28. On March 29, 1943 Goeth interrogated and tortured Frankl and Lieberman after their attempt to meet their families in Julag 1. (774/158)
    There was a similar incident with a German Jew. (1044/4)

  29. In 1942, Goeth was a participant in the extermination of the Rzeszow Ghetto. (972/6)

  30. During the liquidation of the Tarnow Ghetto, he shot a girl who asked him for a transfer to a different working group to be together with her fiancé. (774/134)

  31. In March 1943 Goeth murdered Kapo Hirschberg. In November 1943, he murdered Kapos Penner and Scheinfeld. He also ordered the killing of Odeman Bloch and 10 prisoners.

  32. In May 1943, he ordered the killing of Kapo Beim

  33. In the summer of the same year, he ordered the killing of 16 people working in the firm Kabel. (2586/33)

  34. He prepared, under the leadership of Haase, the plans for the extermination of ghettos in Tarnow, Bochnia, Rzeszow, and Przemysl. (2586/29)

  35. On September 3, 1943, during the liquidation of the Tarnow Ghetto, he shot the wife of Chaski Klappholz and a number of other people including all the children. (2586/35)[5]

  36. On September 13, 1944, after his arrest by the SS, he was accused of allowing prisoners of Jewish nationality (Mietek Pemper) to inspect personal records of camp officers. (2586/71)[6]

    At the rear of the women's barracks was the death pit – a vast open grave measuring 20 meters long, six meters wide, and three meters deep. All those executed by the SS or who died by other means were dumped unceremoniously into the pit and left to rot. Those prisoners brought to the pit by the SS for execution were shot at the edge of the pit and, with the momentum of a bullet in the nape of the neck, would tumble in, to be covered by a shovel full of lime.

Schindler and Goeth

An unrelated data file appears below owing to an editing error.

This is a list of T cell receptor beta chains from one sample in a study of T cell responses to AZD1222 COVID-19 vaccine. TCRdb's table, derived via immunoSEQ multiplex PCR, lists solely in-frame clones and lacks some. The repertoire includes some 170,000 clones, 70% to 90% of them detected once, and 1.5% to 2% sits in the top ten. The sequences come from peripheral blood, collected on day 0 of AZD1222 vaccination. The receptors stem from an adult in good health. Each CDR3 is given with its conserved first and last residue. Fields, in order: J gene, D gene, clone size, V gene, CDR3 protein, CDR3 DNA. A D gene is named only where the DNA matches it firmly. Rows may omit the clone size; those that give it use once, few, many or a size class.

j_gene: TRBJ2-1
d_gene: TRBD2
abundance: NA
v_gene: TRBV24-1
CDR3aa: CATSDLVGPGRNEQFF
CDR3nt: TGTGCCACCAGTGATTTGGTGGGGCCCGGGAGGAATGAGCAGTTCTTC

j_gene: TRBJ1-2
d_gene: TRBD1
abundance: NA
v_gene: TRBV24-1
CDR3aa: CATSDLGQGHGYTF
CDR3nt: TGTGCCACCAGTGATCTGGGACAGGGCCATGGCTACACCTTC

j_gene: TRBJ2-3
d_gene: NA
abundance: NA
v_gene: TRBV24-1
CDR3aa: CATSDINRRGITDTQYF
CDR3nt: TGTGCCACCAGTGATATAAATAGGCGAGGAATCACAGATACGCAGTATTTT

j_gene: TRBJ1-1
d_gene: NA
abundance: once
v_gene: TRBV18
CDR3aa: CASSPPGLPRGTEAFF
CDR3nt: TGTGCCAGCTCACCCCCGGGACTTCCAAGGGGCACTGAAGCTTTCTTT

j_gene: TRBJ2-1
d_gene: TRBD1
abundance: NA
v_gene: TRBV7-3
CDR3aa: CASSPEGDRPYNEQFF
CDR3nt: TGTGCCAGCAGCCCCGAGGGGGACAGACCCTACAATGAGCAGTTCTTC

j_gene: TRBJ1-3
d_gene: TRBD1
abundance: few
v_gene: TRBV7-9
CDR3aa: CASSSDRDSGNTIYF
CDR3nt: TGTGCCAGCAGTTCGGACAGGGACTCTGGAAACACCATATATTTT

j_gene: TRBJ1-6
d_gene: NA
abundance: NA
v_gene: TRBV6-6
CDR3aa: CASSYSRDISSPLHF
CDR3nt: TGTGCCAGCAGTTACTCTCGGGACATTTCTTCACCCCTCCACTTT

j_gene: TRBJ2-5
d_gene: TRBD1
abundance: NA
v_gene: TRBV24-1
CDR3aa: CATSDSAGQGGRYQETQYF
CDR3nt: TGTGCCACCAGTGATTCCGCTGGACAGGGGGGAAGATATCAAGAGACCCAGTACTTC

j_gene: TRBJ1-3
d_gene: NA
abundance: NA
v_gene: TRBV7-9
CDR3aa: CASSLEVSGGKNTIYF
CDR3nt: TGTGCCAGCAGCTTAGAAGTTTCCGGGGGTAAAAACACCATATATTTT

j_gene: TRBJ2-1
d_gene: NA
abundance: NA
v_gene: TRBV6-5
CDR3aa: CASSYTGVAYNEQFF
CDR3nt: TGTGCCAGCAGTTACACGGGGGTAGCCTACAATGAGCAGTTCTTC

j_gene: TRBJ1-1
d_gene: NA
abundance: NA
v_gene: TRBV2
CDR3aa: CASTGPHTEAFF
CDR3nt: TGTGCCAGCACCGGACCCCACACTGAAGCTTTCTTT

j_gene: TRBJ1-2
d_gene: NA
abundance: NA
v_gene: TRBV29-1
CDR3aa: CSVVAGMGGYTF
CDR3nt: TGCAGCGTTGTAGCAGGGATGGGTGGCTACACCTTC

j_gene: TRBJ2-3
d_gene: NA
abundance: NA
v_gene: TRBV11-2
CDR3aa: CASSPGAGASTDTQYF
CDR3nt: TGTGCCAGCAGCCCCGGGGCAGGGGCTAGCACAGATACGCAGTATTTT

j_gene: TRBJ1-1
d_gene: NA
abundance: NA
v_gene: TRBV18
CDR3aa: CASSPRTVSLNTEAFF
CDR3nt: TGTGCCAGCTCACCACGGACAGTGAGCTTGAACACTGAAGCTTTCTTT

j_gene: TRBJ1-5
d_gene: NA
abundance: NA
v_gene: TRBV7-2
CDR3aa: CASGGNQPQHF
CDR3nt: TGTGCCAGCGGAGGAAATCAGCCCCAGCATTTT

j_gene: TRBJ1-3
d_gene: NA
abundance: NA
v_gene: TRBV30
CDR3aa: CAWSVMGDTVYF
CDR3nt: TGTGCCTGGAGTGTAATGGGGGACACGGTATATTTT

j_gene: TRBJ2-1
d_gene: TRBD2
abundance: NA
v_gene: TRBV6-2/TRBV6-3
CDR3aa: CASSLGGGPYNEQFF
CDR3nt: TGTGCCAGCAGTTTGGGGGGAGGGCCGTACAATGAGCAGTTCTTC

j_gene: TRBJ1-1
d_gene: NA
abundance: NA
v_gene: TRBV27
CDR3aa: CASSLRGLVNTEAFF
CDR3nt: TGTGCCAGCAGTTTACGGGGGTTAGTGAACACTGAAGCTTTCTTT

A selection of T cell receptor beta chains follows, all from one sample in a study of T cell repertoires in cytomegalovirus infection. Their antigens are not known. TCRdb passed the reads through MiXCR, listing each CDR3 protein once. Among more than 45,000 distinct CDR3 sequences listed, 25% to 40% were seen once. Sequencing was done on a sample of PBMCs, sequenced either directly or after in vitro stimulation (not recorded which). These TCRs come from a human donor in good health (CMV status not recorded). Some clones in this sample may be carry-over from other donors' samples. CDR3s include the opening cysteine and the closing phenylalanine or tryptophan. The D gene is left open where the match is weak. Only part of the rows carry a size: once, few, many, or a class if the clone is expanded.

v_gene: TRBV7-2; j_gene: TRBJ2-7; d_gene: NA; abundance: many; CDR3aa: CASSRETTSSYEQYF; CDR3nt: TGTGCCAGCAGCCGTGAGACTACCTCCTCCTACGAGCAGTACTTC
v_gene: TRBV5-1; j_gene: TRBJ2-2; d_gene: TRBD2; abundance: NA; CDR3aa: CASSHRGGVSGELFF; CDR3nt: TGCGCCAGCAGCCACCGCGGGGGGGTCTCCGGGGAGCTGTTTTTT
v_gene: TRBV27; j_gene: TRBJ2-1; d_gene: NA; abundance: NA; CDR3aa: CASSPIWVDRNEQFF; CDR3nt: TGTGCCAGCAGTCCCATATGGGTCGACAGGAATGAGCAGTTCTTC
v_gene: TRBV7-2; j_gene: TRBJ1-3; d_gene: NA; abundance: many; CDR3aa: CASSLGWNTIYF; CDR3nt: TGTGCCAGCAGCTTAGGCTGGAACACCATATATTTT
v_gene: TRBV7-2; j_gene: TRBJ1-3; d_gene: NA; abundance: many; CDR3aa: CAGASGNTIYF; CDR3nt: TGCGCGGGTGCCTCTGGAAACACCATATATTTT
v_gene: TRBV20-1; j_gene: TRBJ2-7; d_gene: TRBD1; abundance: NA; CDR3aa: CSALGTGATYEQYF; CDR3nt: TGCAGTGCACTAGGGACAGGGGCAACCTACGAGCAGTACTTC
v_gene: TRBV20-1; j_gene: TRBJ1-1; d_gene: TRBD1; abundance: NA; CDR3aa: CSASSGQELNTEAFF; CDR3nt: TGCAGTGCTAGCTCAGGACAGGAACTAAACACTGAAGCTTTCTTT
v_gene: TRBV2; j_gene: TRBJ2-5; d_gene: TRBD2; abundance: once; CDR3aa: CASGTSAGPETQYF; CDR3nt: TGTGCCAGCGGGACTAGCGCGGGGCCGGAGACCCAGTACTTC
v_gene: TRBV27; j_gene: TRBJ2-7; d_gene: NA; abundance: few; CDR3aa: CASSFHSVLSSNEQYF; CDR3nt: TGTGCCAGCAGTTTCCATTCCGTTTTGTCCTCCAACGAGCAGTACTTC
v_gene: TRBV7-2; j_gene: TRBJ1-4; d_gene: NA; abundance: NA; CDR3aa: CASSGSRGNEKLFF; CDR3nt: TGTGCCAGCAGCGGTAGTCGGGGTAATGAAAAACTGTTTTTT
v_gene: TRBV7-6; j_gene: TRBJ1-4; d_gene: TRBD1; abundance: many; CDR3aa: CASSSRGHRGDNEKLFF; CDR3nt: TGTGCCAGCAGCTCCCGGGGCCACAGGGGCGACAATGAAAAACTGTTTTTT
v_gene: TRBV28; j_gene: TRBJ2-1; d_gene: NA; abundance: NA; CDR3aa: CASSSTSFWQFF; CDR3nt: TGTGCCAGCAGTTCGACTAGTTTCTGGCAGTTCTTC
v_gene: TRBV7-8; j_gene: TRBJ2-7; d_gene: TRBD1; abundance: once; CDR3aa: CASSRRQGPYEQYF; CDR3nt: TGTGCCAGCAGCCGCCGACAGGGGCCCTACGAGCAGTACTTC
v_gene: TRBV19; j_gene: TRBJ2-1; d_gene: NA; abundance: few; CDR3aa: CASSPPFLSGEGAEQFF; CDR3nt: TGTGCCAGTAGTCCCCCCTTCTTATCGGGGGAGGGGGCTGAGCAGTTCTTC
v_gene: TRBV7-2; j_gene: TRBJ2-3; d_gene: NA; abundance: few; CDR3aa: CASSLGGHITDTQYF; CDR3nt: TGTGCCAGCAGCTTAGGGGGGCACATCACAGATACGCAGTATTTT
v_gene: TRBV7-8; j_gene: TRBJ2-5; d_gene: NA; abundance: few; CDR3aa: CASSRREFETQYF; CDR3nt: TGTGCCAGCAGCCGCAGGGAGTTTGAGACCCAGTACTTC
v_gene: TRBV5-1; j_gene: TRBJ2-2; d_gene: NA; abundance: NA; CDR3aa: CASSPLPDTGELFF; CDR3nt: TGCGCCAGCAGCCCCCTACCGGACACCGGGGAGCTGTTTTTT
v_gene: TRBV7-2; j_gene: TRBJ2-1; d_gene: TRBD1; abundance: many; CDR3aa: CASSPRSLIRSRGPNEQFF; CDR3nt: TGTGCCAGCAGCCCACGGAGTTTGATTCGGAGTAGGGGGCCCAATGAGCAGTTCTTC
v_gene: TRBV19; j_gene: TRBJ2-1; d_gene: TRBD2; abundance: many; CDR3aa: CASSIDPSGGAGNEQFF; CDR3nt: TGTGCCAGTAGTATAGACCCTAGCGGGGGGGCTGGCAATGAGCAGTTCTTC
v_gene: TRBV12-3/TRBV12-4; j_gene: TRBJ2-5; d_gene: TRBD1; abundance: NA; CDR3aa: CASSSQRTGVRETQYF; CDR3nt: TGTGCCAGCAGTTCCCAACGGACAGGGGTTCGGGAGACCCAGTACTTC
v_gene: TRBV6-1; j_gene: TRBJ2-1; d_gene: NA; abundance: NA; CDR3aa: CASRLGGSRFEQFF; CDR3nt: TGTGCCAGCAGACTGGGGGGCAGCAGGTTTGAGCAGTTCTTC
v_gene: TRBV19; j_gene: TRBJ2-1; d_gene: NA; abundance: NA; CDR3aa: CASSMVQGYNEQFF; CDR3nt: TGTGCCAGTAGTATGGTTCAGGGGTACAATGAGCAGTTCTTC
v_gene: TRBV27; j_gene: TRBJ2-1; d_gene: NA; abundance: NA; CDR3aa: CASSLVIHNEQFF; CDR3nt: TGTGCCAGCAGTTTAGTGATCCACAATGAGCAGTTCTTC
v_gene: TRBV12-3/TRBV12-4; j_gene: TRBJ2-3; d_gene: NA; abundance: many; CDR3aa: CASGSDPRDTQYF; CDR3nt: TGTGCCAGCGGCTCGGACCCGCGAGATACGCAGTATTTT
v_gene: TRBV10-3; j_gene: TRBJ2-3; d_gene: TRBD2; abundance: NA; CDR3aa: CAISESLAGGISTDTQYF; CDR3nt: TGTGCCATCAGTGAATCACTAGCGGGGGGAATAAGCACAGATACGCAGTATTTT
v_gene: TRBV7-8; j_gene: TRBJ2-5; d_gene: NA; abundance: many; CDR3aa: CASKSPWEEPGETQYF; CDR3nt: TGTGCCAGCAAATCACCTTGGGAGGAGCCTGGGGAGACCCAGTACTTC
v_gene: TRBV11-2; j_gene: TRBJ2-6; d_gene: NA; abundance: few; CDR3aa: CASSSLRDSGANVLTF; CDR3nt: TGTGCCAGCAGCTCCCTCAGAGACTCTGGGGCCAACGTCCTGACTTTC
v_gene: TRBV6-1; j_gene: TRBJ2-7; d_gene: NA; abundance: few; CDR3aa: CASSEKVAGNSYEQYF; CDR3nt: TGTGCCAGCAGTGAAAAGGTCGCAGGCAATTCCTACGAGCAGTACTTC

Schindler met Amon Goeth at the newly constructed Commandant's villa, Rotes Haus (the Red Villa), occupied by Goeth and his mistress, Ruth Kalder. This informal dinner party was attended by all the bosses from the establishment, the armaments and supply factories, security and police chiefs - the establishment of the New Order. Schindler was there because of his persona and reputation for giving charitable gifts. He was also there doing his duty for Canaris.[7]

Emilie Schindler remembers meeting Goeth for the first time:-

“He was the most despicable person I ever met, a schizophrenic: one side was that of a refined Viennese gentleman, and the other was dedicated to terrorizing the Jews under his jurisdiction. He was two meters tall, with feminine hips, dark hair, and fleshy lips. I remember him as being thin, not overweight as in the film. Whilst we ate, Goeth drank incessantly and Oskar began to follow the rhythm. Before knowing the Nazi society, he hardly drank (contrary to all the evidence), but now I was afraid he would become an alcoholic. During the day he [Goeth] would kill for the sake of killing. In the evening he could criticize the pitch of any one note in a piece of classical music.”[8]